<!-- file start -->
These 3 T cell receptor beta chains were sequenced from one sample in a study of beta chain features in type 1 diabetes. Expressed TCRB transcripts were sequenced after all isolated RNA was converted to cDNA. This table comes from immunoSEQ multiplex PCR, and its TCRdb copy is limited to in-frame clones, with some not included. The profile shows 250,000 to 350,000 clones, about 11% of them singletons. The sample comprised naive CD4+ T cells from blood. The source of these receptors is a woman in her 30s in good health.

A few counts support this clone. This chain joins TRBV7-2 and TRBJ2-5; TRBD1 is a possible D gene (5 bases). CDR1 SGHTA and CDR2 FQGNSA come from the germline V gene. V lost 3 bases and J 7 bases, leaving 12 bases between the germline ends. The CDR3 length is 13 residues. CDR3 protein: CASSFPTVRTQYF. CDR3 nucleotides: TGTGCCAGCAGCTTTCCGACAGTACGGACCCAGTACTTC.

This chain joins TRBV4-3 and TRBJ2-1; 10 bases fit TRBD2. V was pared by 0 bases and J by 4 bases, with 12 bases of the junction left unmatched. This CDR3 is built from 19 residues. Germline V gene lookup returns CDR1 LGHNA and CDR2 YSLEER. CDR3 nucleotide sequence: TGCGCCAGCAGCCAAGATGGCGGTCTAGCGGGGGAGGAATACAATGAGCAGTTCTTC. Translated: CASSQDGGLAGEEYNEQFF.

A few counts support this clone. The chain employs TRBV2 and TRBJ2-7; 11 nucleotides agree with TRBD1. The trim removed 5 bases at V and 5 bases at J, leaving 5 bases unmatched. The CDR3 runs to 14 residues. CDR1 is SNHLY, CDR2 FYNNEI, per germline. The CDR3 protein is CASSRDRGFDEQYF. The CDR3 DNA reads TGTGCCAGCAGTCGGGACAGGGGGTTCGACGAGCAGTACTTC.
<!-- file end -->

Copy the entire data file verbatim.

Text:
These 3 T cell receptor beta chains were sequenced from one sample in a study of beta chain features in type 1 diabetes. Expressed TCRB transcripts were sequenced after all isolated RNA was converted to cDNA. This table comes from immunoSEQ multiplex PCR, and its TCRdb copy is limited to in-frame clones, with some not included. The profile shows 250,000 to 350,000 clones, about 11% of them singletons. The sample comprised naive CD4+ T cells from blood. The source of these receptors is a woman in her 30s in good health.

A few counts support this clone. This chain joins TRBV7-2 and TRBJ2-5; TRBD1 is a possible D gene (5 bases). CDR1 SGHTA and CDR2 FQGNSA come from the germline V gene. V lost 3 bases and J 7 bases, leaving 12 bases between the germline ends. The CDR3 length is 13 residues. CDR3 protein: CASSFPTVRTQYF. CDR3 nucleotides: TGTGCCAGCAGCTTTCCGACAGTACGGACCCAGTACTTC.

This chain joins TRBV4-3 and TRBJ2-1; 10 bases fit TRBD2. V was pared by 0 bases and J by 4 bases, with 12 bases of the junction left unmatched. This CDR3 is built from 19 residues. Germline V gene lookup returns CDR1 LGHNA and CDR2 YSLEER. CDR3 nucleotide sequence: TGCGCCAGCAGCCAAGATGGCGGTCTAGCGGGGGAGGAATACAATGAGCAGTTCTTC. Translated: CASSQDGGLAGEEYNEQFF.

A few counts support this clone. The chain employs TRBV2 and TRBJ2-7; 11 nucleotides agree with TRBD1. The trim removed 5 bases at V and 5 bases at J, leaving 5 bases unmatched. The CDR3 runs to 14 residues. CDR1 is SNHLY, CDR2 FYNNEI, per germline. The CDR3 protein is CASSRDRGFDEQYF. The CDR3 DNA reads TGTGCCAGCAGTCGGGACAGGGGGTTCGACGAGCAGTACTTC.